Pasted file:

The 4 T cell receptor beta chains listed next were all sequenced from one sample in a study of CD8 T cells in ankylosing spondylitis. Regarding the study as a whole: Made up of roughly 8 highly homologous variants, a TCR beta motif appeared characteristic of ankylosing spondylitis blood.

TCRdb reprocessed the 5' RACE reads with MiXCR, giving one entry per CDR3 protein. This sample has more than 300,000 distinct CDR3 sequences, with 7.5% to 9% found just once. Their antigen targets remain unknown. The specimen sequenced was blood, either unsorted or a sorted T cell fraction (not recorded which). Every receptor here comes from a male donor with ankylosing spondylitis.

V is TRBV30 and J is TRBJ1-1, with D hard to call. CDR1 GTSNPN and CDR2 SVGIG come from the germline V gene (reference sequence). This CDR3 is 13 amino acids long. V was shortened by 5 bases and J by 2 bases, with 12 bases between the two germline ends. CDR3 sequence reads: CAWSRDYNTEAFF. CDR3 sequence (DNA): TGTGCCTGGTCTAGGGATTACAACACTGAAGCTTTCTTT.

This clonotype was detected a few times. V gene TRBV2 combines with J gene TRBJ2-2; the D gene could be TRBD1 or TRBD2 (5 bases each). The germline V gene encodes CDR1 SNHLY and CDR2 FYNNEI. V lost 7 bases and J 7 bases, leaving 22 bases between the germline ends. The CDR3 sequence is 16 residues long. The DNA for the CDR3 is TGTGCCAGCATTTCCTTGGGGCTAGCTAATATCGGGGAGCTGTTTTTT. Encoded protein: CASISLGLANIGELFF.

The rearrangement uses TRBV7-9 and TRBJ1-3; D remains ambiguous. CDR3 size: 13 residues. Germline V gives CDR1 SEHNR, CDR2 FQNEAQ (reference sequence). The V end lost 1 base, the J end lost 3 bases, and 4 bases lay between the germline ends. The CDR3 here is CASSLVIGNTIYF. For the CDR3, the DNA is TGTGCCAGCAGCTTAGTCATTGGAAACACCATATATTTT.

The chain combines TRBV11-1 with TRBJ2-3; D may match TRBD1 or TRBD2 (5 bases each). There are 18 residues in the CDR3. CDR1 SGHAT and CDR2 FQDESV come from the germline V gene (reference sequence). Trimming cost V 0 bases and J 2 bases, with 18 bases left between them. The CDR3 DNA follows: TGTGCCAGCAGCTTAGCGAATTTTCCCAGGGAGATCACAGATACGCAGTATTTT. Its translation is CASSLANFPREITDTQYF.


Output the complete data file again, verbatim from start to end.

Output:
The 4 T cell receptor beta chains listed next were all sequenced from one sample in a study of CD8 T cells in ankylosing spondylitis. Regarding the study as a whole: Made up of roughly 8 highly homologous variants, a TCR beta motif appeared characteristic of ankylosing spondylitis blood.

TCRdb reprocessed the 5' RACE reads with MiXCR, giving one entry per CDR3 protein. This sample has more than 300,000 distinct CDR3 sequences, with 7.5% to 9% found just once. Their antigen targets remain unknown. The specimen sequenced was blood, either unsorted or a sorted T cell fraction (not recorded which). Every receptor here comes from a male donor with ankylosing spondylitis.

V is TRBV30 and J is TRBJ1-1, with D hard to call. CDR1 GTSNPN and CDR2 SVGIG come from the germline V gene (reference sequence). This CDR3 is 13 amino acids long. V was shortened by 5 bases and J by 2 bases, with 12 bases between the two germline ends. CDR3 sequence reads: CAWSRDYNTEAFF. CDR3 sequence (DNA): TGTGCCTGGTCTAGGGATTACAACACTGAAGCTTTCTTT.

This clonotype was detected a few times. V gene TRBV2 combines with J gene TRBJ2-2; the D gene could be TRBD1 or TRBD2 (5 bases each). The germline V gene encodes CDR1 SNHLY and CDR2 FYNNEI. V lost 7 bases and J 7 bases, leaving 22 bases between the germline ends. The CDR3 sequence is 16 residues long. The DNA for the CDR3 is TGTGCCAGCATTTCCTTGGGGCTAGCTAATATCGGGGAGCTGTTTTTT. Encoded protein: CASISLGLANIGELFF.

The rearrangement uses TRBV7-9 and TRBJ1-3; D remains ambiguous. CDR3 size: 13 residues. Germline V gives CDR1 SEHNR, CDR2 FQNEAQ (reference sequence). The V end lost 1 base, the J end lost 3 bases, and 4 bases lay between the germline ends. The CDR3 here is CASSLVIGNTIYF. For the CDR3, the DNA is TGTGCCAGCAGCTTAGTCATTGGAAACACCATATATTTT.

The chain combines TRBV11-1 with TRBJ2-3; D may match TRBD1 or TRBD2 (5 bases each). There are 18 residues in the CDR3. CDR1 SGHAT and CDR2 FQDESV come from the germline V gene (reference sequence). Trimming cost V 0 bases and J 2 bases, with 18 bases left between them. The CDR3 DNA follows: TGTGCCAGCAGCTTAGCGAATTTTCCCAGGGAGATCACAGATACGCAGTATTTT. Its translation is CASSLANFPREITDTQYF.